1. It is professional misconduct for a lawyer to: a) violate or attempt to violate the Rules of Professional Conduct, knowingly assist or induce another to do so, or do so through the acts of another.
b) commit a criminal act that reflects adversely on the lawyer’s honesty, trustworthiness or fitness as a lawyer in other respects; c) engage in conduct involving dishonesty, fraud, deceit or misrepresentation; d) engage in conduct that is prejudicial to the administration of justice; e) state or imply an ability to influence improperly a government agency or official or to achieve results by means that violate the Rules of Professional Conduct or other law; or f) knowingly assist a judge or judicial officer in conduct that is a violation of applicable rules of judicial conduct or other law.
2. Analysis of Model Rule 8.4 – it shows what the bar is interest in.
a. “commit a criminal act” – They will defer discipline until court finds you guilty, then disbarred. They also therefore have a legitimate interest in those that have committed criminal acts prior to applying to the bar.
b. “dishonesty, fraud, deceit, or misrepresentation” – very broad language; can be suspended or disbarred for any of the above
c. “conduct” – gives the bar very far latitude about your background. If you have cheated in law school, have you committed a crime? Purpose – Want to know about your past to predict your future.
d. “engage in conduct that is prejudicial to the administration of justice” – ex) cant promise someone that you have it good with the judge.
a. Burden – When you are asking to be admitted, the burden is on you to prove that you have good character and fitness. If you violate one of these standards while practicing, the burden will probable shift to the state
b. Applicant cheated on the law school test during third year.
1. Bar is interested because of the importance of proximity
ii. He then denied it.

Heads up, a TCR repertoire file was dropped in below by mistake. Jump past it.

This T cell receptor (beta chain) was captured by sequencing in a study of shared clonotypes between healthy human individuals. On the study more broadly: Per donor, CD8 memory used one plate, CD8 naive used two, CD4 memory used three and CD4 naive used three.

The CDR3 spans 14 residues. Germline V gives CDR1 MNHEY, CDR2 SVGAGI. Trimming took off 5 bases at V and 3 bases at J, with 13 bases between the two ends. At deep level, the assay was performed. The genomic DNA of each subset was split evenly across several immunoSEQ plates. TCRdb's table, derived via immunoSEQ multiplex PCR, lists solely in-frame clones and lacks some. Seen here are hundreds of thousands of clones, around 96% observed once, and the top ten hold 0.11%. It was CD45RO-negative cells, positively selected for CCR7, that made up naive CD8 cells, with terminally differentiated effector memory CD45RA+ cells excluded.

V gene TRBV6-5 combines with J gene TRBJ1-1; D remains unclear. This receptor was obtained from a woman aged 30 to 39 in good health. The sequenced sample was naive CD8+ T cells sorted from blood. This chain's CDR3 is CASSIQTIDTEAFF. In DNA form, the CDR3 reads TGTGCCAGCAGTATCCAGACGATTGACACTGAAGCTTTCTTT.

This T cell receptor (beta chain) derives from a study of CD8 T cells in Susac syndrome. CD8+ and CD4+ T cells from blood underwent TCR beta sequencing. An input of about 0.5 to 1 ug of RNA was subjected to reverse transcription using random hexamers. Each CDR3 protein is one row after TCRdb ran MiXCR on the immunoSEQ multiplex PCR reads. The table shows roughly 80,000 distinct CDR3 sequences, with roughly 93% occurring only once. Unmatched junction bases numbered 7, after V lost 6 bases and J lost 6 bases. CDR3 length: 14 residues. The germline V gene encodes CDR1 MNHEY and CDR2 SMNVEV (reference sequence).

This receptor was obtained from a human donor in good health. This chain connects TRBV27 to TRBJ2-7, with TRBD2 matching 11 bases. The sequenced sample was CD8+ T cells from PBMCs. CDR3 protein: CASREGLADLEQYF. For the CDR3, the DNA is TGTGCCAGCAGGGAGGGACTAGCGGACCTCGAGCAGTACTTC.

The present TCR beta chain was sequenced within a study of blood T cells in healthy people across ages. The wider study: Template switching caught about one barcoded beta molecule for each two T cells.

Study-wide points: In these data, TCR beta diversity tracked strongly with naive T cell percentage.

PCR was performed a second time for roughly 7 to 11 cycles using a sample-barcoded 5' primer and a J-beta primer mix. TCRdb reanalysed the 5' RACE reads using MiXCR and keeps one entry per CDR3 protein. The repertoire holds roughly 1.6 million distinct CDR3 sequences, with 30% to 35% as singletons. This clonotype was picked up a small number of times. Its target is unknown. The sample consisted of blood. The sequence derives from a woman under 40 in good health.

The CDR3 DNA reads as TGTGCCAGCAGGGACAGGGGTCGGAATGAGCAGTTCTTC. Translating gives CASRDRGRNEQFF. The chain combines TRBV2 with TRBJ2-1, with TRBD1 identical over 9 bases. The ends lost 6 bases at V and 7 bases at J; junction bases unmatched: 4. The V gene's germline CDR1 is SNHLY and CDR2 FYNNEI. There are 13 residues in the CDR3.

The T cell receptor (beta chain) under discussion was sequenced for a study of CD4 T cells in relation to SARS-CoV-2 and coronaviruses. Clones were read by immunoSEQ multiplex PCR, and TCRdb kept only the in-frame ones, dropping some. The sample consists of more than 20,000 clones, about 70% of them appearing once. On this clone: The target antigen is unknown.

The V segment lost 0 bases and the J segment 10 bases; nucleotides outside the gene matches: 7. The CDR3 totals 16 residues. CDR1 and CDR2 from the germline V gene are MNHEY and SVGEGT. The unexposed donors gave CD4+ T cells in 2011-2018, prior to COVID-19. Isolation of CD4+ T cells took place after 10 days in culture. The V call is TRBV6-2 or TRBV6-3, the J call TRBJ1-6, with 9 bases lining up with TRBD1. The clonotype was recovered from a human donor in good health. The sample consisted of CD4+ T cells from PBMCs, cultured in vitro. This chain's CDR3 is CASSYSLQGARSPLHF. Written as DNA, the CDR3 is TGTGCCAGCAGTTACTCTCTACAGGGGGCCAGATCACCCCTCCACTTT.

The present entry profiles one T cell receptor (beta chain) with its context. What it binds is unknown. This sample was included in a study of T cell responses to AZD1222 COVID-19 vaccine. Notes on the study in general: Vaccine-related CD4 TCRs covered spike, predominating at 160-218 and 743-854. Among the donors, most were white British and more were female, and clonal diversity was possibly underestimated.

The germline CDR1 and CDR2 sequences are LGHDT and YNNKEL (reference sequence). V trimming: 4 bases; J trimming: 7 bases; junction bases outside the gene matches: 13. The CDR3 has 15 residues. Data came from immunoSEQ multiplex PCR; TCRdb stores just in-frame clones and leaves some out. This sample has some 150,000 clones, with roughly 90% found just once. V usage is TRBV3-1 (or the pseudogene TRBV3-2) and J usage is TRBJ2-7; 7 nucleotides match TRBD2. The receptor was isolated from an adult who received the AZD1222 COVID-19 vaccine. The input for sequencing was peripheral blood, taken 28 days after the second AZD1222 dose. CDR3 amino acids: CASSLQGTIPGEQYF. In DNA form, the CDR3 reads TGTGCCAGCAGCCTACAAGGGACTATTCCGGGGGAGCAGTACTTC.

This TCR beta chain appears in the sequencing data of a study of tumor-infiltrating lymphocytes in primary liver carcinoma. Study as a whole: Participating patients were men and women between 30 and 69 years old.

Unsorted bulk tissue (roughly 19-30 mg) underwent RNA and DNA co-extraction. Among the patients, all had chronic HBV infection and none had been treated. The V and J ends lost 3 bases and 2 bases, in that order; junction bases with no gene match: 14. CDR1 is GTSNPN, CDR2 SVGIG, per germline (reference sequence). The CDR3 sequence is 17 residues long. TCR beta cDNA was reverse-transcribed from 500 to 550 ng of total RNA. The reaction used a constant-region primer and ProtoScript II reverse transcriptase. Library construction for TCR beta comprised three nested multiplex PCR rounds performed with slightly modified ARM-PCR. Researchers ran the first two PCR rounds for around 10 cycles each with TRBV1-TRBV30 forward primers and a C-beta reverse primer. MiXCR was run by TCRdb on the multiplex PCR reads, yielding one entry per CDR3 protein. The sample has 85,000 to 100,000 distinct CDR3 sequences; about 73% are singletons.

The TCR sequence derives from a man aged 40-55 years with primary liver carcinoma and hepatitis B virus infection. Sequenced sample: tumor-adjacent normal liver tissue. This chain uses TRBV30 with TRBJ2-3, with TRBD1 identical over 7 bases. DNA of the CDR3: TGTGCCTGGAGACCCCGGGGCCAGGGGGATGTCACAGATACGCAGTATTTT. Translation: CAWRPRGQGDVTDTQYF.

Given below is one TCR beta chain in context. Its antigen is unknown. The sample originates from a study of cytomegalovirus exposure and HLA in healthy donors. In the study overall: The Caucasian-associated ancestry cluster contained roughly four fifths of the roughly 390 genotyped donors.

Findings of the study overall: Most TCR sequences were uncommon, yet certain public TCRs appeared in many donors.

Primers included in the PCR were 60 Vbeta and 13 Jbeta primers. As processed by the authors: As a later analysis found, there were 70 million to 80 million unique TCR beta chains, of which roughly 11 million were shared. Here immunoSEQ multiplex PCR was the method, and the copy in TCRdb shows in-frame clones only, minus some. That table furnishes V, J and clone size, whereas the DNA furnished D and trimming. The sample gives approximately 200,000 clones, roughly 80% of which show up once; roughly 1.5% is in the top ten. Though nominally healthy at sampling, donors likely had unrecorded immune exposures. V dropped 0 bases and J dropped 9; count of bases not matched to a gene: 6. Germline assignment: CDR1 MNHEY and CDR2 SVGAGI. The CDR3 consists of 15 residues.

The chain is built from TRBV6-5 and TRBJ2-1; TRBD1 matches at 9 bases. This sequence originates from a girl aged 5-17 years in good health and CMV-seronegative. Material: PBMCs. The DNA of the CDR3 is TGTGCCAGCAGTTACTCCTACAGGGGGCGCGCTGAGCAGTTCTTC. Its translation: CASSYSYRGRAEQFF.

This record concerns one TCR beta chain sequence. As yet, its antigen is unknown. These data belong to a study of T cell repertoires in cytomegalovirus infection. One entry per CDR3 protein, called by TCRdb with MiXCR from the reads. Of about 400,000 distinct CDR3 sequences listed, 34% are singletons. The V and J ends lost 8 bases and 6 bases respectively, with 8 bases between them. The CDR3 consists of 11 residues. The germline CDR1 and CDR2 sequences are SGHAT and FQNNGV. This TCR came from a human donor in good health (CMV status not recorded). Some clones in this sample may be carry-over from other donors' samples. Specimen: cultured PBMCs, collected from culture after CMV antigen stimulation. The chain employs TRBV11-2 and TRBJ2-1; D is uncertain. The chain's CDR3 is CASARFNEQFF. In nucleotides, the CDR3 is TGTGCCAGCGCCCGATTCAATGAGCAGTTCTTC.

1. Bar is interested because they want to know about your present level of candor. Lying about covering up is much more serious than just cheating.
iii. He had a marijuana convention and then changed his name.
1. The conviction was as a freshman in college – it would raise there eyes, but more than likely wouldn’t affect it – BUT he changed his name to prevent them from finding the conviction, so more serious.
c. Man took money out of the advocacy fund and later returned it for family medical expenses. Went through the school disciplinary process and the school still supported his admission, but bar denied.
d. Man denied admission even though he pled guilty to insurance fraud and then went to law school. They said he was not candid about his criminal history – then did volunteer time and was completely candid about it. Denied.
e. In Florida, had loans then three days before graduation he declared bankruptcy (which is a legal process and available to anyone.) FL bar denied him. Said it was for his lack of moral responsibility to the creditors. 8.4(d).
f. Common Theme – if it is a crime or incident that involves money, the bar is going to be very sensitive to it.
c. Candor in the Admissions Process – MR 8.1
i. Obligation of Applicant:
1. Candor may help out “character”
a. Plagiarism in law school, confessed, went through school disciplinary process – the bar is human and understood circumstances.
b. Shoplifted, lied in law school application and then told the truth when applying to the bar. Partial honesty, the longer you keep the secret then the harder to get in. past act = predicting your future.
ii. Obligation of Lawyers:
1. RULE 8.1 – Bar Admission and Disciplinary Matters An applicant for admission to the bar, or a lawyer in connection with a bar admission application or in connection with a disciplinary matter, shall not: a) knowingly make a false statement of material fact; or b) fail to disclose a fact necessary to correct a misapprehension known by the person to have arisen in the matter, or knowingly fail to respond to a lawful demand for information from an admissions or disciplinary authority, except that this rule does not require disclosure of information otherwise protected by Rule 1.6.
2. A lawyer can not go forward and make a false statement, but if he is representing the applicant, under 1.6, he cant disclose it because of client privilege, however he cant make a misrepresentation about it if asked by the bar.